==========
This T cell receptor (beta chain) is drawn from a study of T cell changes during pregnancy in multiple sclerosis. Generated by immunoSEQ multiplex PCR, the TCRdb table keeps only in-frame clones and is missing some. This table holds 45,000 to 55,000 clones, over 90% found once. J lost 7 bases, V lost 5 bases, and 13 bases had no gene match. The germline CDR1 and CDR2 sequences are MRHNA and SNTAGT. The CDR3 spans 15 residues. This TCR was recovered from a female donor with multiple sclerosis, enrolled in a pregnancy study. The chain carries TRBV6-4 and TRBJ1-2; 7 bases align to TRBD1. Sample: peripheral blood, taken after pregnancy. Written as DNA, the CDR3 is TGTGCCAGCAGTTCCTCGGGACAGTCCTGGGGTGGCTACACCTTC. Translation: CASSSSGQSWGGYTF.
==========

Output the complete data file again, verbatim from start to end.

This T cell receptor (beta chain) is drawn from a study of T cell changes during pregnancy in multiple sclerosis. Generated by immunoSEQ multiplex PCR, the TCRdb table keeps only in-frame clones and is missing some. This table holds 45,000 to 55,000 clones, over 90% found once. J lost 7 bases, V lost 5 bases, and 13 bases had no gene match. The germline CDR1 and CDR2 sequences are MRHNA and SNTAGT. The CDR3 spans 15 residues. This TCR was recovered from a female donor with multiple sclerosis, enrolled in a pregnancy study. The chain carries TRBV6-4 and TRBJ1-2; 7 bases align to TRBD1. Sample: peripheral blood, taken after pregnancy. Written as DNA, the CDR3 is TGTGCCAGCAGTTCCTCGGGACAGTCCTGGGGTGGCTACACCTTC. Translation: CASSSSGQSWGGYTF.